Back in 2011, he was NBA royalty, hitting a glorious peak. Mark Cuban, the “Shark Tank” investor and billionaire owner of the Dallas Mavericks, had been remarkably silent in the media as his team went on the best playoff run of his ownership.
En route to an NBA championship, the Mavericks not only defeated the NBA’s then-super team in LeBron James’ Miami Heat, but they also dethroned the reigning NBA champions, the Los Angeles Lakers, with a dominating sweep in the process.
Cuban, notoriously passionate as an owner, described his silence as being superstitious. His team was winning and he wasn’t complaining about refereeing, as he had done in his prior tenure as owner, so why start again? All was glorious.
Well, it seems like that glory — which came both from the Mavericks’ wins and from the lack of controversial publicity — is a thing of the past now.
The controversy most connected to the team’s on-court performance is perhaps the least harrowing.
Just after this year’s All-Star break, Cuban stated on a podcast that he was honest with his players about tanking the season and that based on the offseason goals of the team, losing games was in its best interest.
Cuban was fined a measly $600,000 — pocket change for him, but the third-largest known NBA fine doled out to date. Some might argue that being publicly open about your team throwing games is a horrible business decision, but others contend that if tanking leads to a great draft pick, losing is in fact worth it.
But more recently, the tanking issue has been clouded by a far more serious mess off the court.
The same week that these tanking comments were publicized, Sports Illustrated dropped a bomb on the Mavs with a detailed report of a “corrosive workplace culture” in a front office rife with sexual harassment. The report most notably identified the locker room, of all places, as a safe place, while the front office was a place embedded in toxic masculinity where multiple female employees felt unsafe in their work environment.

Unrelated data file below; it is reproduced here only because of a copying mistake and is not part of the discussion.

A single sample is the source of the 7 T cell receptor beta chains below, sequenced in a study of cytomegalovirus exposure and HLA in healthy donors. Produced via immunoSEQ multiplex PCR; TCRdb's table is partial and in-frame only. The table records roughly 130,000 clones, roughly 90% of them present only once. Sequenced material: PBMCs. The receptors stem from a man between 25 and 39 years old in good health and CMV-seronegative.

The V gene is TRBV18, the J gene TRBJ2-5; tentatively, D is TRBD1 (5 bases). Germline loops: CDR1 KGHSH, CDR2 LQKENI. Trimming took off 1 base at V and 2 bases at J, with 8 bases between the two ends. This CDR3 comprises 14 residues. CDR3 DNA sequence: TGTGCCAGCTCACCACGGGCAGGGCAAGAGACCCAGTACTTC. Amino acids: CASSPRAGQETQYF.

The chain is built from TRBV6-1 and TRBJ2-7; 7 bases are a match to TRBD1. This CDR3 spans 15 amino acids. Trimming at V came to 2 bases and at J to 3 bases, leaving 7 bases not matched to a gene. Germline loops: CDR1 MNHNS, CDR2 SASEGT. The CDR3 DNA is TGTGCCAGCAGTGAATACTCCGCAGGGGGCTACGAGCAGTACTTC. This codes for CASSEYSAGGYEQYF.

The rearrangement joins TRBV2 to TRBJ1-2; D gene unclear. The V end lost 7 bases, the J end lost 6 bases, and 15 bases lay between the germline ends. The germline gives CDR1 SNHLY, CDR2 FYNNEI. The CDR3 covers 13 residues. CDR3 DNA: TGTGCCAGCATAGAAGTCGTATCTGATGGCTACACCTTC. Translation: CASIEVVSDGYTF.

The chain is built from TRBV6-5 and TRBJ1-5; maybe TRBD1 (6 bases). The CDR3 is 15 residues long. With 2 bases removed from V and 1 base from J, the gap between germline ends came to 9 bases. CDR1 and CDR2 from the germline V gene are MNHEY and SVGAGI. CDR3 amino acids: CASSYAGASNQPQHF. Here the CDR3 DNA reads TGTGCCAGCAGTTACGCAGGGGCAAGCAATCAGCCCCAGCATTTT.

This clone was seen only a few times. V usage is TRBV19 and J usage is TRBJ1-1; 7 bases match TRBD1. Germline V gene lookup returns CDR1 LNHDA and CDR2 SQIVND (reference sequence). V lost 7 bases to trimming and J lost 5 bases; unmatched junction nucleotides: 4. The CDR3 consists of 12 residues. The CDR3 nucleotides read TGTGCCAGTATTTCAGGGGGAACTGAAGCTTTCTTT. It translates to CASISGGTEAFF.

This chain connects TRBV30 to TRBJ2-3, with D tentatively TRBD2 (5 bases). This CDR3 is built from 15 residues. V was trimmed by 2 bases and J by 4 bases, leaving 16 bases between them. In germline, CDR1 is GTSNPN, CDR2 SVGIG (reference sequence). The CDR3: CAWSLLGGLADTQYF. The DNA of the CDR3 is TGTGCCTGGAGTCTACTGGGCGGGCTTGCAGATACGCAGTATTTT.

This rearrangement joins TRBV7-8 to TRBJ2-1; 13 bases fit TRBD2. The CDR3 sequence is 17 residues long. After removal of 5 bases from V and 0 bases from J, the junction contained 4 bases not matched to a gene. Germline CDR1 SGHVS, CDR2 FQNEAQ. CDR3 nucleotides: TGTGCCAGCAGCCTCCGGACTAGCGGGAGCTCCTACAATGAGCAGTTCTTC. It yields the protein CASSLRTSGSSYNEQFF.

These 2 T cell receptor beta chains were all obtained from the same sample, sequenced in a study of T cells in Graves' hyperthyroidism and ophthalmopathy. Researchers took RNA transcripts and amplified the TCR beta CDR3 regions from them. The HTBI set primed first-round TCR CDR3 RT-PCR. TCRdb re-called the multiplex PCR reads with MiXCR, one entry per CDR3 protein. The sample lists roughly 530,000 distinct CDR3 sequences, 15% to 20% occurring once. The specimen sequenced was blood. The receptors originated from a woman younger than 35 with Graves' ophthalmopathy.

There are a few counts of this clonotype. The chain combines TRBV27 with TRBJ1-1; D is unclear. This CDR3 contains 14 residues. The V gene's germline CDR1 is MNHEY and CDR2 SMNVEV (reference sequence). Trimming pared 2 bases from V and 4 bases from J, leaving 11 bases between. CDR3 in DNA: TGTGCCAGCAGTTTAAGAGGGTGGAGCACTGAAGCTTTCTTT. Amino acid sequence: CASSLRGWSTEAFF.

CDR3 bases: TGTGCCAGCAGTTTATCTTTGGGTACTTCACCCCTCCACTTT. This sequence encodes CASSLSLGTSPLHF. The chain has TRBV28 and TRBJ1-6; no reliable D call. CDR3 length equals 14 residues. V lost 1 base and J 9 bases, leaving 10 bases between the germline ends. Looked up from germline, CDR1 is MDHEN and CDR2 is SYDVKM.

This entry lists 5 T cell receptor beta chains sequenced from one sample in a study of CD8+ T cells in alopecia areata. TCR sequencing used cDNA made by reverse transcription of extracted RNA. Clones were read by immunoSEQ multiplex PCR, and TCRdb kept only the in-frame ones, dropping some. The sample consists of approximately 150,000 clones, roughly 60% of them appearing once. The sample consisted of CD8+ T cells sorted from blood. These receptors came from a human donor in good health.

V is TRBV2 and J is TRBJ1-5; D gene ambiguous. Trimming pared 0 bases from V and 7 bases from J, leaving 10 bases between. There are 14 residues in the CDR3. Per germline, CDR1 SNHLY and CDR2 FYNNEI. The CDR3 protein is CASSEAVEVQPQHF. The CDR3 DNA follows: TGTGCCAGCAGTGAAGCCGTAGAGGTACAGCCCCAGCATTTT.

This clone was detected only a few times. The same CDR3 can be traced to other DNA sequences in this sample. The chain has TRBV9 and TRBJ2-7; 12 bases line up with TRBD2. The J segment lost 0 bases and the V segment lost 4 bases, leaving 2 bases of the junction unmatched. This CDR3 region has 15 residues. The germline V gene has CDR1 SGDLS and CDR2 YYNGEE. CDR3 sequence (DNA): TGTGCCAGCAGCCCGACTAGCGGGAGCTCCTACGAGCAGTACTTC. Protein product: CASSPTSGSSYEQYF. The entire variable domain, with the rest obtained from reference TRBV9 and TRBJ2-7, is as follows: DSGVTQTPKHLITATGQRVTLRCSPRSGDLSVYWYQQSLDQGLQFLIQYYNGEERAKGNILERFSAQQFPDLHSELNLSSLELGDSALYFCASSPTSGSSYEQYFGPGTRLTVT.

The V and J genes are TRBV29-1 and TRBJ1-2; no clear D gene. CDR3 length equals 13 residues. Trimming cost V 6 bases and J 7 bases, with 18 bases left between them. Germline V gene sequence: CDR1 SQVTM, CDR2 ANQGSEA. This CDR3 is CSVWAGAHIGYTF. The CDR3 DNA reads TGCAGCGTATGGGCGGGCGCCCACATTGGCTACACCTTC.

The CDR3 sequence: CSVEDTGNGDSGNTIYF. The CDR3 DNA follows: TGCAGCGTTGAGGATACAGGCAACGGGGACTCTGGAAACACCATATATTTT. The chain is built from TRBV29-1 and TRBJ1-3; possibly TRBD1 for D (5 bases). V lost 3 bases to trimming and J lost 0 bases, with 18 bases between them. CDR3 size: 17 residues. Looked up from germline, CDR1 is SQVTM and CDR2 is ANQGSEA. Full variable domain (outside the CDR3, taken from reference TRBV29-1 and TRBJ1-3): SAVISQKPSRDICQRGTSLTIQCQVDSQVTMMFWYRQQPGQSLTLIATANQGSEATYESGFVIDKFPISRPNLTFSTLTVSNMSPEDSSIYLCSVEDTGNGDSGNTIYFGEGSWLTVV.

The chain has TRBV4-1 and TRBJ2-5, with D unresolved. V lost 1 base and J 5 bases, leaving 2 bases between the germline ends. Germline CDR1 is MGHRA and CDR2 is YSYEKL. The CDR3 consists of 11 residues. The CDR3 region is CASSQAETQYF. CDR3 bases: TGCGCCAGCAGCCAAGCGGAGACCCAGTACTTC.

Cuban responded predictably to the report, feigning ignorance but accepting responsibility, and he vowed to clean up the culture of his organization.
Yet nothing has since been made public regarding efforts to do so.
Just weeks later, Cuban has found himself embroiled in controversy again, when a former employee of the Mavericks’ home arena alleged racial discrimination. Michelle Newsome claims that she was illegally fired.
Newsome emphasized a night in 2011 when she was told about and found a noose hanging in the American Airlines Center, and she alleges that Cuban was the one who threw the noose away and subsequently did nothing to address the issue.
The arena staff claimed that it was actually a Dallas Stars teddy bear, which an employee hung up to express dismay over the hockey team’s performance that season. Regardless of the presence or absence of a stuffed animal, the connotations associated with a noose should not be taken lightly, as Cuban appears to have done.
Instead of facing the issue, Cuban again sidestepped it, this time by saying that he is only a minority owner for the arena, and he has attempted to distance himself from the situation without even making a statement about what he saw.
Cuban is where all of these controversies collide, and for someone so publicly outspoken and heavily involved with the day-to-day workings of his team, it is quite simply unbelievable that he thinks acting negligent will get him, of all people, out of hot water.
If he were a distant owner, he might be able to blame management while he watched from afar. But Cuban’s crucifix might just turn out to be his vested interest in his team’s success. If he can comment on a purposeful tank, he sure as hell better know what is going on in the front office.
If not, maybe he isn’t fit to own the team in the first place.